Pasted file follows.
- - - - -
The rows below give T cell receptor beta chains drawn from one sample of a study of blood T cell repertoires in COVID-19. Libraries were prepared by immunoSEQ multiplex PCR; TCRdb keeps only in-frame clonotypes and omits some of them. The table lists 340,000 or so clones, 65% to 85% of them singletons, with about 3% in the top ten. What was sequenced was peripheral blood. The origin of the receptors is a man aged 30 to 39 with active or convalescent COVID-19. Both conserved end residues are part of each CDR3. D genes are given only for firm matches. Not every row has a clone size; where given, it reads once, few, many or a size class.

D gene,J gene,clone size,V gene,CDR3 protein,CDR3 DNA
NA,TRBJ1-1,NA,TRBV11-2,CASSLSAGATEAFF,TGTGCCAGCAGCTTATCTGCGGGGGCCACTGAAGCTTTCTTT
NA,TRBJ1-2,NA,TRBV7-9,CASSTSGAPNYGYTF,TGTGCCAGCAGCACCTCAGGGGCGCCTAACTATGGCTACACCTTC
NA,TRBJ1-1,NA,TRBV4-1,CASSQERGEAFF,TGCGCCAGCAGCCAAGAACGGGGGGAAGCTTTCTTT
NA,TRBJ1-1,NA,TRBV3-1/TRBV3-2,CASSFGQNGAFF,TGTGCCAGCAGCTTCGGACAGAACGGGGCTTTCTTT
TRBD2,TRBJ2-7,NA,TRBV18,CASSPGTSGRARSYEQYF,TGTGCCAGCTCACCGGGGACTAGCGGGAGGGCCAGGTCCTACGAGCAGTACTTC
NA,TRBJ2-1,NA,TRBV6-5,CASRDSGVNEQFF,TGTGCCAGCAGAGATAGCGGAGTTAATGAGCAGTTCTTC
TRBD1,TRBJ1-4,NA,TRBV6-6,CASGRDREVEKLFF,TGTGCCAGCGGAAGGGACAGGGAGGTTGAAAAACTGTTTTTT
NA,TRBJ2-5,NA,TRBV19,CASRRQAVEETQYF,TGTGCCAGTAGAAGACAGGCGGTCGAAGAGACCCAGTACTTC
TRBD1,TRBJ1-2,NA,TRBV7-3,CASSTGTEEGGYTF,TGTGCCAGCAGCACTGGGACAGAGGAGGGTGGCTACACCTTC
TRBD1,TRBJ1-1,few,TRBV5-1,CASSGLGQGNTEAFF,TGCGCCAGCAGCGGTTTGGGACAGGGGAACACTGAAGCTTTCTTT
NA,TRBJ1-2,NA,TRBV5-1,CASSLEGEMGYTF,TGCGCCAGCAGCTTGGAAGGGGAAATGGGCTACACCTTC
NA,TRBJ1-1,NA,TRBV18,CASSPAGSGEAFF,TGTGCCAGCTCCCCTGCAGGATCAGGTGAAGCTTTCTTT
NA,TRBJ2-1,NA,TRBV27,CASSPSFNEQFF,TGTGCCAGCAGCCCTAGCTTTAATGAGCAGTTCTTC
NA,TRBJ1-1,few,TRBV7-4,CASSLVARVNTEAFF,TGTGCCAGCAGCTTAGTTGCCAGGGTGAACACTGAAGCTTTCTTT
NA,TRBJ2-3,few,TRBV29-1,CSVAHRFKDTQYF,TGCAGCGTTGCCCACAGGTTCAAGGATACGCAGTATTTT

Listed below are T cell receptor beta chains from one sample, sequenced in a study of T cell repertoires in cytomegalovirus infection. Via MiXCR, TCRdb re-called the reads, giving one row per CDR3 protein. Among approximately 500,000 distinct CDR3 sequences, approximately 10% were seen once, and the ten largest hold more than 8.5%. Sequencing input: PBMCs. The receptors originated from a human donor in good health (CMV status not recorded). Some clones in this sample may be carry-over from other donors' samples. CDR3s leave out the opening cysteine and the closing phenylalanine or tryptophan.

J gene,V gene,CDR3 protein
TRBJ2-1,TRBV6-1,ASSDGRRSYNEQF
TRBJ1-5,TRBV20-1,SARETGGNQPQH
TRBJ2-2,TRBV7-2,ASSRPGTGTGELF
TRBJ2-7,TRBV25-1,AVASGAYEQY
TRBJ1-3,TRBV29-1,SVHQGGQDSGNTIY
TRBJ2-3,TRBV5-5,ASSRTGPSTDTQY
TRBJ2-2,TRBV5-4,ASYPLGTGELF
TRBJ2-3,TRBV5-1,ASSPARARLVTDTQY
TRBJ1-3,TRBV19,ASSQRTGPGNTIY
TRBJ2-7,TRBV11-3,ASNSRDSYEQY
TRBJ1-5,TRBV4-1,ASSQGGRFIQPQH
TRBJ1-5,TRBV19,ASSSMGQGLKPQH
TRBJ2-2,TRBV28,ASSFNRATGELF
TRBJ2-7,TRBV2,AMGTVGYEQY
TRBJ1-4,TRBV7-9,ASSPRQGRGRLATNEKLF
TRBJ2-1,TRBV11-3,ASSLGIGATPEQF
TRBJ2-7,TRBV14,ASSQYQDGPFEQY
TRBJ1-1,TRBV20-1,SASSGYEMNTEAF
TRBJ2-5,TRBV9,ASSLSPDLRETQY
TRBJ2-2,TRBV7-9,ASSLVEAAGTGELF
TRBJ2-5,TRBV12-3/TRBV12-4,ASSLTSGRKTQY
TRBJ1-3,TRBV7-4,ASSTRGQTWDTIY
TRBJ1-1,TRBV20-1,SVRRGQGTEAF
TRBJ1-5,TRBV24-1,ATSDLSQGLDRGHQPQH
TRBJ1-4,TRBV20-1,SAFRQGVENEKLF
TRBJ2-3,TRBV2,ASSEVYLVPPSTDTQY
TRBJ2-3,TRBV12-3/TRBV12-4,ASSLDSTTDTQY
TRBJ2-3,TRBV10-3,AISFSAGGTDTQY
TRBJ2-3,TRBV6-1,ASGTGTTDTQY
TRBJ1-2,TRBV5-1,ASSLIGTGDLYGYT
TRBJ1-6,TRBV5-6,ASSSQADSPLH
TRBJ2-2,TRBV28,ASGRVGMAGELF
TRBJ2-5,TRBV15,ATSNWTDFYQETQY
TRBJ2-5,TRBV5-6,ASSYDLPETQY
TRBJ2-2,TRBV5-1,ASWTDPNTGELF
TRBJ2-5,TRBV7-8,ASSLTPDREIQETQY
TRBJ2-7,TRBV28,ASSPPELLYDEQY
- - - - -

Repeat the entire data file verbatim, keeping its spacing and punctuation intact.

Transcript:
The rows below give T cell receptor beta chains drawn from one sample of a study of blood T cell repertoires in COVID-19. Libraries were prepared by immunoSEQ multiplex PCR; TCRdb keeps only in-frame clonotypes and omits some of them. The table lists 340,000 or so clones, 65% to 85% of them singletons, with about 3% in the top ten. What was sequenced was peripheral blood. The origin of the receptors is a man aged 30 to 39 with active or convalescent COVID-19. Both conserved end residues are part of each CDR3. D genes are given only for firm matches. Not every row has a clone size; where given, it reads once, few, many or a size class.

D gene,J gene,clone size,V gene,CDR3 protein,CDR3 DNA
NA,TRBJ1-1,NA,TRBV11-2,CASSLSAGATEAFF,TGTGCCAGCAGCTTATCTGCGGGGGCCACTGAAGCTTTCTTT
NA,TRBJ1-2,NA,TRBV7-9,CASSTSGAPNYGYTF,TGTGCCAGCAGCACCTCAGGGGCGCCTAACTATGGCTACACCTTC
NA,TRBJ1-1,NA,TRBV4-1,CASSQERGEAFF,TGCGCCAGCAGCCAAGAACGGGGGGAAGCTTTCTTT
NA,TRBJ1-1,NA,TRBV3-1/TRBV3-2,CASSFGQNGAFF,TGTGCCAGCAGCTTCGGACAGAACGGGGCTTTCTTT
TRBD2,TRBJ2-7,NA,TRBV18,CASSPGTSGRARSYEQYF,TGTGCCAGCTCACCGGGGACTAGCGGGAGGGCCAGGTCCTACGAGCAGTACTTC
NA,TRBJ2-1,NA,TRBV6-5,CASRDSGVNEQFF,TGTGCCAGCAGAGATAGCGGAGTTAATGAGCAGTTCTTC
TRBD1,TRBJ1-4,NA,TRBV6-6,CASGRDREVEKLFF,TGTGCCAGCGGAAGGGACAGGGAGGTTGAAAAACTGTTTTTT
NA,TRBJ2-5,NA,TRBV19,CASRRQAVEETQYF,TGTGCCAGTAGAAGACAGGCGGTCGAAGAGACCCAGTACTTC
TRBD1,TRBJ1-2,NA,TRBV7-3,CASSTGTEEGGYTF,TGTGCCAGCAGCACTGGGACAGAGGAGGGTGGCTACACCTTC
TRBD1,TRBJ1-1,few,TRBV5-1,CASSGLGQGNTEAFF,TGCGCCAGCAGCGGTTTGGGACAGGGGAACACTGAAGCTTTCTTT
NA,TRBJ1-2,NA,TRBV5-1,CASSLEGEMGYTF,TGCGCCAGCAGCTTGGAAGGGGAAATGGGCTACACCTTC
NA,TRBJ1-1,NA,TRBV18,CASSPAGSGEAFF,TGTGCCAGCTCCCCTGCAGGATCAGGTGAAGCTTTCTTT
NA,TRBJ2-1,NA,TRBV27,CASSPSFNEQFF,TGTGCCAGCAGCCCTAGCTTTAATGAGCAGTTCTTC
NA,TRBJ1-1,few,TRBV7-4,CASSLVARVNTEAFF,TGTGCCAGCAGCTTAGTTGCCAGGGTGAACACTGAAGCTTTCTTT
NA,TRBJ2-3,few,TRBV29-1,CSVAHRFKDTQYF,TGCAGCGTTGCCCACAGGTTCAAGGATACGCAGTATTTT

Listed below are T cell receptor beta chains from one sample, sequenced in a study of T cell repertoires in cytomegalovirus infection. Via MiXCR, TCRdb re-called the reads, giving one row per CDR3 protein. Among approximately 500,000 distinct CDR3 sequences, approximately 10% were seen once, and the ten largest hold more than 8.5%. Sequencing input: PBMCs. The receptors originated from a human donor in good health (CMV status not recorded). Some clones in this sample may be carry-over from other donors' samples. CDR3s leave out the opening cysteine and the closing phenylalanine or tryptophan.

J gene,V gene,CDR3 protein
TRBJ2-1,TRBV6-1,ASSDGRRSYNEQF
TRBJ1-5,TRBV20-1,SARETGGNQPQH
TRBJ2-2,TRBV7-2,ASSRPGTGTGELF
TRBJ2-7,TRBV25-1,AVASGAYEQY
TRBJ1-3,TRBV29-1,SVHQGGQDSGNTIY
TRBJ2-3,TRBV5-5,ASSRTGPSTDTQY
TRBJ2-2,TRBV5-4,ASYPLGTGELF
TRBJ2-3,TRBV5-1,ASSPARARLVTDTQY
TRBJ1-3,TRBV19,ASSQRTGPGNTIY
TRBJ2-7,TRBV11-3,ASNSRDSYEQY
TRBJ1-5,TRBV4-1,ASSQGGRFIQPQH
TRBJ1-5,TRBV19,ASSSMGQGLKPQH
TRBJ2-2,TRBV28,ASSFNRATGELF
TRBJ2-7,TRBV2,AMGTVGYEQY
TRBJ1-4,TRBV7-9,ASSPRQGRGRLATNEKLF
TRBJ2-1,TRBV11-3,ASSLGIGATPEQF
TRBJ2-7,TRBV14,ASSQYQDGPFEQY
TRBJ1-1,TRBV20-1,SASSGYEMNTEAF
TRBJ2-5,TRBV9,ASSLSPDLRETQY
TRBJ2-2,TRBV7-9,ASSLVEAAGTGELF
TRBJ2-5,TRBV12-3/TRBV12-4,ASSLTSGRKTQY
TRBJ1-3,TRBV7-4,ASSTRGQTWDTIY
TRBJ1-1,TRBV20-1,SVRRGQGTEAF
TRBJ1-5,TRBV24-1,ATSDLSQGLDRGHQPQH
TRBJ1-4,TRBV20-1,SAFRQGVENEKLF
TRBJ2-3,TRBV2,ASSEVYLVPPSTDTQY
TRBJ2-3,TRBV12-3/TRBV12-4,ASSLDSTTDTQY
TRBJ2-3,TRBV10-3,AISFSAGGTDTQY
TRBJ2-3,TRBV6-1,ASGTGTTDTQY
TRBJ1-2,TRBV5-1,ASSLIGTGDLYGYT
TRBJ1-6,TRBV5-6,ASSSQADSPLH
TRBJ2-2,TRBV28,ASGRVGMAGELF
TRBJ2-5,TRBV15,ATSNWTDFYQETQY
TRBJ2-5,TRBV5-6,ASSYDLPETQY
TRBJ2-2,TRBV5-1,ASWTDPNTGELF
TRBJ2-5,TRBV7-8,ASSLTPDREIQETQY
TRBJ2-7,TRBV28,ASSPPELLYDEQY